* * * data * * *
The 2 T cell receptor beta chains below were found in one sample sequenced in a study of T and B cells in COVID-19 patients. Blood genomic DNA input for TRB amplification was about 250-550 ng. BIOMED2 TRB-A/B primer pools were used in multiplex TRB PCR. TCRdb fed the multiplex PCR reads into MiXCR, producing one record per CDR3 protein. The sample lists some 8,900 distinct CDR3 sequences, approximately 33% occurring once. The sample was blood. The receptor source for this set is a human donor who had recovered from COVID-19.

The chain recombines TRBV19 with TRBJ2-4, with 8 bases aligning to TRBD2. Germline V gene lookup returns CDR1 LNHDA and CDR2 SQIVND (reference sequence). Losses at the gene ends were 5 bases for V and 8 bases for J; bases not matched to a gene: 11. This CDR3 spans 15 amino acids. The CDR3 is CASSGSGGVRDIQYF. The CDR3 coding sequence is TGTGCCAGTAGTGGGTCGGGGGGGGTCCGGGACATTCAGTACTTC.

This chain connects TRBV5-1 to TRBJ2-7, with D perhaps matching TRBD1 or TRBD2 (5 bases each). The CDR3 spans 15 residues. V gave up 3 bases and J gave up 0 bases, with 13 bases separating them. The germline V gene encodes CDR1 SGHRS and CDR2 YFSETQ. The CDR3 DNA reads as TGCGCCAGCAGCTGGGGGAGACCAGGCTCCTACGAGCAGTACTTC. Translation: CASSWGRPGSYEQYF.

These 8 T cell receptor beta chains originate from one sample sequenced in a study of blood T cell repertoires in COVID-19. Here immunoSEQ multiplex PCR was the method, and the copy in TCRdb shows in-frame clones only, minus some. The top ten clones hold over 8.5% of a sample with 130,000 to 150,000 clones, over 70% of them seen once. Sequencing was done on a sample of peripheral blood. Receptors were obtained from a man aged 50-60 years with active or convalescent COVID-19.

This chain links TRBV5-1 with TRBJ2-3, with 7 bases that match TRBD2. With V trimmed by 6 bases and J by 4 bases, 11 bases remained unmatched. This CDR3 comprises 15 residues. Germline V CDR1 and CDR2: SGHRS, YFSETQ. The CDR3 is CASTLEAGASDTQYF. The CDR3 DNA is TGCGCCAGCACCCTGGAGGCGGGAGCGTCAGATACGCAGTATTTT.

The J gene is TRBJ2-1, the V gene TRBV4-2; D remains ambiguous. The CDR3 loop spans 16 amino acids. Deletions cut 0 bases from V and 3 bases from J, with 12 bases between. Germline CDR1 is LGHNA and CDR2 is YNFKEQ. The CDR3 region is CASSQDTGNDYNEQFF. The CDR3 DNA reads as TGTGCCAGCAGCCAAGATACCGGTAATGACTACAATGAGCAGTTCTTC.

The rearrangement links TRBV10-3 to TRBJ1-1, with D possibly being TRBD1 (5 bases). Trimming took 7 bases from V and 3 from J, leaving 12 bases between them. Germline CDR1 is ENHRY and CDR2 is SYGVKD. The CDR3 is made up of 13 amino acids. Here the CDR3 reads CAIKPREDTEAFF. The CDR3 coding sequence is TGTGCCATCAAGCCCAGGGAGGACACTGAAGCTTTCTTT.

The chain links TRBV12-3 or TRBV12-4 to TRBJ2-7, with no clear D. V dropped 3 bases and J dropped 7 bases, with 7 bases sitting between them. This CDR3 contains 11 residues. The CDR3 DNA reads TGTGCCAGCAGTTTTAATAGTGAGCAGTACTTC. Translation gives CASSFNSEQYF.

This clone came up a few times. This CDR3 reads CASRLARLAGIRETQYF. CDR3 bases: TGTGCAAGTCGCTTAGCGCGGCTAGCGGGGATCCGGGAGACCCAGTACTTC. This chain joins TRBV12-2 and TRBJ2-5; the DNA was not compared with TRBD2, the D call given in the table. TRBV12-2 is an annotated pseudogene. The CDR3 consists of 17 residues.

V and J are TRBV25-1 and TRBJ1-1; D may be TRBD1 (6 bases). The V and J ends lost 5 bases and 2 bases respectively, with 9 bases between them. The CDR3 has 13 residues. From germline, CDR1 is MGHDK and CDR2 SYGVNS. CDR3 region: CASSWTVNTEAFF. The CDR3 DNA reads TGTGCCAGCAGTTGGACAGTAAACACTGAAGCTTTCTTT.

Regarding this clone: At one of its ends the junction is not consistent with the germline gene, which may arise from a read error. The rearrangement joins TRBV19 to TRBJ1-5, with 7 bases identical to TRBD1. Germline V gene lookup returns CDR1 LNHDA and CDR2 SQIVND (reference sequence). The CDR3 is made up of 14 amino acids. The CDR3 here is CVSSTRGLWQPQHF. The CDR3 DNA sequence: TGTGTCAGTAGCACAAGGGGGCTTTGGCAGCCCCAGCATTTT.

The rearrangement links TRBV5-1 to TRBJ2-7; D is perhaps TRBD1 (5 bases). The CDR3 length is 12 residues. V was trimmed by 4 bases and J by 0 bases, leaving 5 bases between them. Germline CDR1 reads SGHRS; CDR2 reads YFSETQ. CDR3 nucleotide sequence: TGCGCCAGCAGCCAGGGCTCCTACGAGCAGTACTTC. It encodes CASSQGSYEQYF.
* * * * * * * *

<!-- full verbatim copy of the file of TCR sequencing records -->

The 2 T cell receptor beta chains below were found in one sample sequenced in a study of T and B cells in COVID-19 patients. Blood genomic DNA input for TRB amplification was about 250-550 ng. BIOMED2 TRB-A/B primer pools were used in multiplex TRB PCR. TCRdb fed the multiplex PCR reads into MiXCR, producing one record per CDR3 protein. The sample lists some 8,900 distinct CDR3 sequences, approximately 33% occurring once. The sample was blood. The receptor source for this set is a human donor who had recovered from COVID-19.

The chain recombines TRBV19 with TRBJ2-4, with 8 bases aligning to TRBD2. Germline V gene lookup returns CDR1 LNHDA and CDR2 SQIVND (reference sequence). Losses at the gene ends were 5 bases for V and 8 bases for J; bases not matched to a gene: 11. This CDR3 spans 15 amino acids. The CDR3 is CASSGSGGVRDIQYF. The CDR3 coding sequence is TGTGCCAGTAGTGGGTCGGGGGGGGTCCGGGACATTCAGTACTTC.

This chain connects TRBV5-1 to TRBJ2-7, with D perhaps matching TRBD1 or TRBD2 (5 bases each). The CDR3 spans 15 residues. V gave up 3 bases and J gave up 0 bases, with 13 bases separating them. The germline V gene encodes CDR1 SGHRS and CDR2 YFSETQ. The CDR3 DNA reads as TGCGCCAGCAGCTGGGGGAGACCAGGCTCCTACGAGCAGTACTTC. Translation: CASSWGRPGSYEQYF.

These 8 T cell receptor beta chains originate from one sample sequenced in a study of blood T cell repertoires in COVID-19. Here immunoSEQ multiplex PCR was the method, and the copy in TCRdb shows in-frame clones only, minus some. The top ten clones hold over 8.5% of a sample with 130,000 to 150,000 clones, over 70% of them seen once. Sequencing was done on a sample of peripheral blood. Receptors were obtained from a man aged 50-60 years with active or convalescent COVID-19.

This chain links TRBV5-1 with TRBJ2-3, with 7 bases that match TRBD2. With V trimmed by 6 bases and J by 4 bases, 11 bases remained unmatched. This CDR3 comprises 15 residues. Germline V CDR1 and CDR2: SGHRS, YFSETQ. The CDR3 is CASTLEAGASDTQYF. The CDR3 DNA is TGCGCCAGCACCCTGGAGGCGGGAGCGTCAGATACGCAGTATTTT.

The J gene is TRBJ2-1, the V gene TRBV4-2; D remains ambiguous. The CDR3 loop spans 16 amino acids. Deletions cut 0 bases from V and 3 bases from J, with 12 bases between. Germline CDR1 is LGHNA and CDR2 is YNFKEQ. The CDR3 region is CASSQDTGNDYNEQFF. The CDR3 DNA reads as TGTGCCAGCAGCCAAGATACCGGTAATGACTACAATGAGCAGTTCTTC.

The rearrangement links TRBV10-3 to TRBJ1-1, with D possibly being TRBD1 (5 bases). Trimming took 7 bases from V and 3 from J, leaving 12 bases between them. Germline CDR1 is ENHRY and CDR2 is SYGVKD. The CDR3 is made up of 13 amino acids. Here the CDR3 reads CAIKPREDTEAFF. The CDR3 coding sequence is TGTGCCATCAAGCCCAGGGAGGACACTGAAGCTTTCTTT.

The chain links TRBV12-3 or TRBV12-4 to TRBJ2-7, with no clear D. V dropped 3 bases and J dropped 7 bases, with 7 bases sitting between them. This CDR3 contains 11 residues. The CDR3 DNA reads TGTGCCAGCAGTTTTAATAGTGAGCAGTACTTC. Translation gives CASSFNSEQYF.

This clone came up a few times. This CDR3 reads CASRLARLAGIRETQYF. CDR3 bases: TGTGCAAGTCGCTTAGCGCGGCTAGCGGGGATCCGGGAGACCCAGTACTTC. This chain joins TRBV12-2 and TRBJ2-5; the DNA was not compared with TRBD2, the D call given in the table. TRBV12-2 is an annotated pseudogene. The CDR3 consists of 17 residues.

V and J are TRBV25-1 and TRBJ1-1; D may be TRBD1 (6 bases). The V and J ends lost 5 bases and 2 bases respectively, with 9 bases between them. The CDR3 has 13 residues. From germline, CDR1 is MGHDK and CDR2 SYGVNS. CDR3 region: CASSWTVNTEAFF. The CDR3 DNA reads TGTGCCAGCAGTTGGACAGTAAACACTGAAGCTTTCTTT.

Regarding this clone: At one of its ends the junction is not consistent with the germline gene, which may arise from a read error. The rearrangement joins TRBV19 to TRBJ1-5, with 7 bases identical to TRBD1. Germline V gene lookup returns CDR1 LNHDA and CDR2 SQIVND (reference sequence). The CDR3 is made up of 14 amino acids. The CDR3 here is CVSSTRGLWQPQHF. The CDR3 DNA sequence: TGTGTCAGTAGCACAAGGGGGCTTTGGCAGCCCCAGCATTTT.

The rearrangement links TRBV5-1 to TRBJ2-7; D is perhaps TRBD1 (5 bases). The CDR3 length is 12 residues. V was trimmed by 4 bases and J by 0 bases, leaving 5 bases between them. Germline CDR1 reads SGHRS; CDR2 reads YFSETQ. CDR3 nucleotide sequence: TGCGCCAGCAGCCAGGGCTCCTACGAGCAGTACTTC. It encodes CASSQGSYEQYF.